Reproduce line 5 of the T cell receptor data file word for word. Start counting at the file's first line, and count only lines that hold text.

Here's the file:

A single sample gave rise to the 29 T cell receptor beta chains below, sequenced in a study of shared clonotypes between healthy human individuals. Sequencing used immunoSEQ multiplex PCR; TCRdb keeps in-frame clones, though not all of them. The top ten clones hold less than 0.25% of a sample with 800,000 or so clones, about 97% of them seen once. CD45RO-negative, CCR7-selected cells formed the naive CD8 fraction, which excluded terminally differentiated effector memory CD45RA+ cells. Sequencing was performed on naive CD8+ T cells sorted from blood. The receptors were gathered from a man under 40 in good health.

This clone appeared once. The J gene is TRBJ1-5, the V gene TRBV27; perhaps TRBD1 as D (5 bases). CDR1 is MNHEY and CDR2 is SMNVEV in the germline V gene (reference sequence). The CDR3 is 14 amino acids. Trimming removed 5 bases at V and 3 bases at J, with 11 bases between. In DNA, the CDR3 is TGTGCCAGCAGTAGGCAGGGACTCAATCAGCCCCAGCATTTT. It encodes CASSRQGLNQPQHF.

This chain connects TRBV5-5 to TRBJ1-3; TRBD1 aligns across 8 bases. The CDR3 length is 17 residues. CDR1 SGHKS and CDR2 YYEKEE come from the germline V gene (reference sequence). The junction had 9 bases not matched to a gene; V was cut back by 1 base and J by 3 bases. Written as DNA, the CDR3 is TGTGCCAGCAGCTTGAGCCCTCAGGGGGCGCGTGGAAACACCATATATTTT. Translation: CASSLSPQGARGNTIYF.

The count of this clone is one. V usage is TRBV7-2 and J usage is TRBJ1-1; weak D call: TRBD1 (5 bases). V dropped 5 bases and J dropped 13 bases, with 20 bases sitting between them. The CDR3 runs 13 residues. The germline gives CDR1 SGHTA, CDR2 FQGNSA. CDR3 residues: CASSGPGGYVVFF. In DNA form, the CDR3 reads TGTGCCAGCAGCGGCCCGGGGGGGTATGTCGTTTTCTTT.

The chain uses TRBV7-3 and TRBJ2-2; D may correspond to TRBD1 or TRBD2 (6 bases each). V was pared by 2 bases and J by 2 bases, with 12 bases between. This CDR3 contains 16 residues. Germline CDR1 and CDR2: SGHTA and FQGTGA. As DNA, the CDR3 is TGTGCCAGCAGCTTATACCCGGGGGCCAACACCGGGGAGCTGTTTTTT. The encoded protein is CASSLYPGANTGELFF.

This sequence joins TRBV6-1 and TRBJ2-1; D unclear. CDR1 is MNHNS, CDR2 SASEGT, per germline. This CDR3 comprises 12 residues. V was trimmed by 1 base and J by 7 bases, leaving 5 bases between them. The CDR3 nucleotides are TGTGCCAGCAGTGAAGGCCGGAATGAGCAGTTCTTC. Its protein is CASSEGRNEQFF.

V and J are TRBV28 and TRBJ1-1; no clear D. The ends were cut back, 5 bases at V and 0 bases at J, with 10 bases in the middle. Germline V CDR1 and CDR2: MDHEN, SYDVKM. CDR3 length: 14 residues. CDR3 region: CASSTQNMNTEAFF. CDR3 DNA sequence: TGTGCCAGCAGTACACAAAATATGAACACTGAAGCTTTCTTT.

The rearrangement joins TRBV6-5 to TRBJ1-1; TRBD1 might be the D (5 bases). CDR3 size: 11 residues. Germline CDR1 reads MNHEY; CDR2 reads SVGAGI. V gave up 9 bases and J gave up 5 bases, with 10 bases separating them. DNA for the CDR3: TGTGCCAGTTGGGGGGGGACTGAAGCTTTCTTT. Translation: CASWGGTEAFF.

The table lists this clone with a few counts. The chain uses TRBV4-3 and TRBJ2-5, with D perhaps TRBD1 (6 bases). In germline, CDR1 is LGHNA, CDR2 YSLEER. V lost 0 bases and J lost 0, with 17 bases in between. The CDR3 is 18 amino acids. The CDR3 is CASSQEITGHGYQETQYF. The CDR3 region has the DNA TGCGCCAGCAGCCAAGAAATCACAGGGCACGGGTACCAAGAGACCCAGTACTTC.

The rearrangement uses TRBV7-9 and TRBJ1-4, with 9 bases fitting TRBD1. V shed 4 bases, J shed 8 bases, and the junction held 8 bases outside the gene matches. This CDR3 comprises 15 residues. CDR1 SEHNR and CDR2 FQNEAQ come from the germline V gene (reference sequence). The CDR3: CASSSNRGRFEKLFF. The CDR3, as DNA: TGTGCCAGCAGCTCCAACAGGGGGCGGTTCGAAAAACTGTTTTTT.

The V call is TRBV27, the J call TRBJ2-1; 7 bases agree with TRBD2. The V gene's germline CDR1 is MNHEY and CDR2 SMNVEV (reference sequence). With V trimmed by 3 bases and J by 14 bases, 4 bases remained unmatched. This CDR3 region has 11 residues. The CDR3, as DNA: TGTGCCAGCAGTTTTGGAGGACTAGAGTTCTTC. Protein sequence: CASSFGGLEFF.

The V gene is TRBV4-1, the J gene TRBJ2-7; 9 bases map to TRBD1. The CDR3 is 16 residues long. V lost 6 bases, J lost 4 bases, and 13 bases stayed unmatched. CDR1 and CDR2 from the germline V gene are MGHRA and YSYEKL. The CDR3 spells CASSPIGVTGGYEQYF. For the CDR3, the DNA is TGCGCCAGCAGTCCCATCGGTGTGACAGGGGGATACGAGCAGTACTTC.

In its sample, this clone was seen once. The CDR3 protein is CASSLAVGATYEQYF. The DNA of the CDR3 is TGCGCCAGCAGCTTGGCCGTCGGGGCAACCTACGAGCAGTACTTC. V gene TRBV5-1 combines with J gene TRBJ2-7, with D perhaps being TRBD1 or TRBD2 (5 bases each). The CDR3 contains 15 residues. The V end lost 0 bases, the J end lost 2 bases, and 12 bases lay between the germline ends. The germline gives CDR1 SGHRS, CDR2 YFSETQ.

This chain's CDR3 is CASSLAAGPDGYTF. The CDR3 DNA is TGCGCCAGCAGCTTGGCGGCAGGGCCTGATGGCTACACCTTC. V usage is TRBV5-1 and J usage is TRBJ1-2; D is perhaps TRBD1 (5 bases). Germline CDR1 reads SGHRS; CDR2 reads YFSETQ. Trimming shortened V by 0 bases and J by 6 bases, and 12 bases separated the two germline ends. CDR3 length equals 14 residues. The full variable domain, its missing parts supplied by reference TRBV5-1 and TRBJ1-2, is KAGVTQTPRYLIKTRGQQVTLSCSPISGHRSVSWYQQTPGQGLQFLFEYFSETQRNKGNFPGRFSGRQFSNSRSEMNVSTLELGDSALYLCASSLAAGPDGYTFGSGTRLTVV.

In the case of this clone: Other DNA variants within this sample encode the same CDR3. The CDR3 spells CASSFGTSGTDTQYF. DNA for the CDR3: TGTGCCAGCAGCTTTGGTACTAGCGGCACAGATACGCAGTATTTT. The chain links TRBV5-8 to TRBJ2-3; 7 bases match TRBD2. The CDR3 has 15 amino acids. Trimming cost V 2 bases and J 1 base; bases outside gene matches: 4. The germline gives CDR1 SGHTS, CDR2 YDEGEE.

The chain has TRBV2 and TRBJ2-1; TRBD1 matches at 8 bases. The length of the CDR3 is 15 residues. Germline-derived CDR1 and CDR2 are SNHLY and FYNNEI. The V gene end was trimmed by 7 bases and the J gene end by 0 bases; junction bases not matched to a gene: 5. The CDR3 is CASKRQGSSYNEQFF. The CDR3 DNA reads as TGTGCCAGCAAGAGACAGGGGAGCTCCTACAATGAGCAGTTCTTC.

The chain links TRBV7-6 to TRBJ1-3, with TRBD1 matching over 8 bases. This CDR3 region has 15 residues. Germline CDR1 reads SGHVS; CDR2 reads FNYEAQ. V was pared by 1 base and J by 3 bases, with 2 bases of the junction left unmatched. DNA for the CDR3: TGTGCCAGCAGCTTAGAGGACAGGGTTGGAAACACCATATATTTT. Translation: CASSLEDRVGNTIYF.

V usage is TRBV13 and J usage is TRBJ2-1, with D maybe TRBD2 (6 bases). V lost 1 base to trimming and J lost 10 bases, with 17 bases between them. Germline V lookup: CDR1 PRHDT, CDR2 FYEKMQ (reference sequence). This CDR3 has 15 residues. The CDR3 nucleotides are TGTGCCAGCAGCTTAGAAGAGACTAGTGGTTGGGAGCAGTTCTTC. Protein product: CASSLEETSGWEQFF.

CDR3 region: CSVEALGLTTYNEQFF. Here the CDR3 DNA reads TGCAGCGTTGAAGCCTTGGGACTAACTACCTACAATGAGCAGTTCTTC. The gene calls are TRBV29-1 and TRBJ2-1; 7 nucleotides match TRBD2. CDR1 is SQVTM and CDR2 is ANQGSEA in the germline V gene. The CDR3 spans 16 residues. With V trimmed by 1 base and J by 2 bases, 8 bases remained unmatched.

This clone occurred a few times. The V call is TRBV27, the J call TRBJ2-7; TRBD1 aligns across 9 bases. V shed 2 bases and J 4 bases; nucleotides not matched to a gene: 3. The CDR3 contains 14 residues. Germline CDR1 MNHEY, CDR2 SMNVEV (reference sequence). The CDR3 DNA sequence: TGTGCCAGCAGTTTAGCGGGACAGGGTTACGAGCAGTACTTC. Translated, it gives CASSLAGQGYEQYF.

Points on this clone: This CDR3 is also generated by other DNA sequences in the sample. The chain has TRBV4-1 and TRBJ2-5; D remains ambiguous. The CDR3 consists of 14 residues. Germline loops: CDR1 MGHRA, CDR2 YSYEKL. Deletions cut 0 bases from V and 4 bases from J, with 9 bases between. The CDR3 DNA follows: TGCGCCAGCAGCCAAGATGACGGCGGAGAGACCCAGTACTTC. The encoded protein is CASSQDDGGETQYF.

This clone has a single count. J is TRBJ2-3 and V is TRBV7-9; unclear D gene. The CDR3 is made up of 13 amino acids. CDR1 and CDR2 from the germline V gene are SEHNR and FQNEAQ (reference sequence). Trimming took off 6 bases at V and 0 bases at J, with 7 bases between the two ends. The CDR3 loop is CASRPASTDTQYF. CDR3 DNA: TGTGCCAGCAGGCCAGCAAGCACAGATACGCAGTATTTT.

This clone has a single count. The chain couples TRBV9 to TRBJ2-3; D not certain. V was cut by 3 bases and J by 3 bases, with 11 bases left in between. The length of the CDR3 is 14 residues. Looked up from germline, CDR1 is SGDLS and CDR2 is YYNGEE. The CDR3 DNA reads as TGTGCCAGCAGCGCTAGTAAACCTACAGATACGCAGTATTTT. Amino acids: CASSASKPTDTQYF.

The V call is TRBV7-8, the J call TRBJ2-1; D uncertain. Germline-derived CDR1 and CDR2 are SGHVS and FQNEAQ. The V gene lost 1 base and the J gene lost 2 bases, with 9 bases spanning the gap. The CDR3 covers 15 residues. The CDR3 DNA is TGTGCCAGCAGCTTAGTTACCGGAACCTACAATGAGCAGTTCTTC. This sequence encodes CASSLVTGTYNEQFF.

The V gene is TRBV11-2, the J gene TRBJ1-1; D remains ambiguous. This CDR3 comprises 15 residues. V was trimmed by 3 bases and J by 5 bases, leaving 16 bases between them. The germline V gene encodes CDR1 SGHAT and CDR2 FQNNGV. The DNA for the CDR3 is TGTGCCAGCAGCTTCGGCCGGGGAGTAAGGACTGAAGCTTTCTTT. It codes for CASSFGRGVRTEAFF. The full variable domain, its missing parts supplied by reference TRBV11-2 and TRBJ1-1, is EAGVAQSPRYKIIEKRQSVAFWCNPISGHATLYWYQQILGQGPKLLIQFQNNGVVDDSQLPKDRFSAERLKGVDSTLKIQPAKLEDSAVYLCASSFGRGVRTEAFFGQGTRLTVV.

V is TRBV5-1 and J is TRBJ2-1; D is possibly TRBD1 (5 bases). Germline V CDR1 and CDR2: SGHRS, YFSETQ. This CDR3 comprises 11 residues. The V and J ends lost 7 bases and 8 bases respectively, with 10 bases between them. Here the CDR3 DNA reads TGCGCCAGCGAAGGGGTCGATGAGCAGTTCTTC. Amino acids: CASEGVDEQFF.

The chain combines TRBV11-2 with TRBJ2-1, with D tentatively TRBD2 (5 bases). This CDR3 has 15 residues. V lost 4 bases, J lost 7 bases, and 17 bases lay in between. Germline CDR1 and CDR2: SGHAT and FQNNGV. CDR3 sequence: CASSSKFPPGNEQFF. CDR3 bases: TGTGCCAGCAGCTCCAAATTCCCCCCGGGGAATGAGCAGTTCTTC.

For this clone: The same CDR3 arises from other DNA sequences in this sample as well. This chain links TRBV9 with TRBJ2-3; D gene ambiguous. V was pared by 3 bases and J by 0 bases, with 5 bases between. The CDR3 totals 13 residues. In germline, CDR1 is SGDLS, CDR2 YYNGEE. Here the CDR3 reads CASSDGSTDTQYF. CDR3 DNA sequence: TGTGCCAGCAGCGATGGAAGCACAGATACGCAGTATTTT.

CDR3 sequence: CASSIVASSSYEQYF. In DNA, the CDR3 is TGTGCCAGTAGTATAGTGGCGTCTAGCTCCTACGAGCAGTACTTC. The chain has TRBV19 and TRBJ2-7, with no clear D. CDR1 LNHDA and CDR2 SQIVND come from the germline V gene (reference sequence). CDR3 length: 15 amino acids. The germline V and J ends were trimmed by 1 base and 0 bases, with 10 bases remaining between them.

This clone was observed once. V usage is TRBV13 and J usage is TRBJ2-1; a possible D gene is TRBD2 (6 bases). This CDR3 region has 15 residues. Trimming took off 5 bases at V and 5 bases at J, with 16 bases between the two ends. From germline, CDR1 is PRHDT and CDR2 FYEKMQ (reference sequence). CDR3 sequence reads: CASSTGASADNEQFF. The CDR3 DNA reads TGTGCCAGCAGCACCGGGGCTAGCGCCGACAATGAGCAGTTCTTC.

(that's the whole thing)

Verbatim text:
The chain uses TRBV7-3 and TRBJ2-2; D may correspond to TRBD1 or TRBD2 (6 bases each). V was pared by 2 bases and J by 2 bases, with 12 bases between. This CDR3 contains 16 residues. Germline CDR1 and CDR2: SGHTA and FQGTGA. As DNA, the CDR3 is TGTGCCAGCAGCTTATACCCGGGGGCCAACACCGGGGAGCTGTTTTTT. The encoded protein is CASSLYPGANTGELFF.